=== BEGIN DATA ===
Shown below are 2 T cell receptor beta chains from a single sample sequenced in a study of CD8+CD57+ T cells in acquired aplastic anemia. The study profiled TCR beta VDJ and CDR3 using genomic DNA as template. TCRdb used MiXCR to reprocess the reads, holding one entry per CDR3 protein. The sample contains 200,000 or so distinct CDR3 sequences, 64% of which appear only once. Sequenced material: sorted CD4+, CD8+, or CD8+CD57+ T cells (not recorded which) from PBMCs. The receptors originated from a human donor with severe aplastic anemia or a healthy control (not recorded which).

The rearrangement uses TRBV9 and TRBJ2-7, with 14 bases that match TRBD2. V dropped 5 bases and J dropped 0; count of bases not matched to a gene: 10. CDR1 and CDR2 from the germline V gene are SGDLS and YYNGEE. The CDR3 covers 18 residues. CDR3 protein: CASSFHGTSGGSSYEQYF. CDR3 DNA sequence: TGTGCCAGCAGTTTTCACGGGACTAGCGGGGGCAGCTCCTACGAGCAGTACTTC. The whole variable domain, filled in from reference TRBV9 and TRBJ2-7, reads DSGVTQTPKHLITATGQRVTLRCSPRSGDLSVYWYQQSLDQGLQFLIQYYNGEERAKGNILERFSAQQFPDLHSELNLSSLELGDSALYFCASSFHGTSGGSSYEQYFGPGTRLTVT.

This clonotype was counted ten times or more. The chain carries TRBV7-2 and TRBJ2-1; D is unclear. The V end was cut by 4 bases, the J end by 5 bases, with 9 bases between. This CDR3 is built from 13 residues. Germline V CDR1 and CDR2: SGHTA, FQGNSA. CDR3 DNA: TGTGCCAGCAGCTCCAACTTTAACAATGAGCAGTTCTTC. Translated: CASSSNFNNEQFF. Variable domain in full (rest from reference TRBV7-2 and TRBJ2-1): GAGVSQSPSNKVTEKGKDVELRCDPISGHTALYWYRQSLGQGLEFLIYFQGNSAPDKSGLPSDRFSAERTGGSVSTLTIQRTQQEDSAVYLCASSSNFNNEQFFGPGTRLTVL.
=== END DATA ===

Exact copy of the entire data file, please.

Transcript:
Shown below are 2 T cell receptor beta chains from a single sample sequenced in a study of CD8+CD57+ T cells in acquired aplastic anemia. The study profiled TCR beta VDJ and CDR3 using genomic DNA as template. TCRdb used MiXCR to reprocess the reads, holding one entry per CDR3 protein. The sample contains 200,000 or so distinct CDR3 sequences, 64% of which appear only once. Sequenced material: sorted CD4+, CD8+, or CD8+CD57+ T cells (not recorded which) from PBMCs. The receptors originated from a human donor with severe aplastic anemia or a healthy control (not recorded which).

The rearrangement uses TRBV9 and TRBJ2-7, with 14 bases that match TRBD2. V dropped 5 bases and J dropped 0; count of bases not matched to a gene: 10. CDR1 and CDR2 from the germline V gene are SGDLS and YYNGEE. The CDR3 covers 18 residues. CDR3 protein: CASSFHGTSGGSSYEQYF. CDR3 DNA sequence: TGTGCCAGCAGTTTTCACGGGACTAGCGGGGGCAGCTCCTACGAGCAGTACTTC. The whole variable domain, filled in from reference TRBV9 and TRBJ2-7, reads DSGVTQTPKHLITATGQRVTLRCSPRSGDLSVYWYQQSLDQGLQFLIQYYNGEERAKGNILERFSAQQFPDLHSELNLSSLELGDSALYFCASSFHGTSGGSSYEQYFGPGTRLTVT.

This clonotype was counted ten times or more. The chain carries TRBV7-2 and TRBJ2-1; D is unclear. The V end was cut by 4 bases, the J end by 5 bases, with 9 bases between. This CDR3 is built from 13 residues. Germline V CDR1 and CDR2: SGHTA, FQGNSA. CDR3 DNA: TGTGCCAGCAGCTCCAACTTTAACAATGAGCAGTTCTTC. Translated: CASSSNFNNEQFF. Variable domain in full (rest from reference TRBV7-2 and TRBJ2-1): GAGVSQSPSNKVTEKGKDVELRCDPISGHTALYWYRQSLGQGLEFLIYFQGNSAPDKSGLPSDRFSAERTGGSVSTLTIQRTQQEDSAVYLCASSSNFNNEQFFGPGTRLTVL.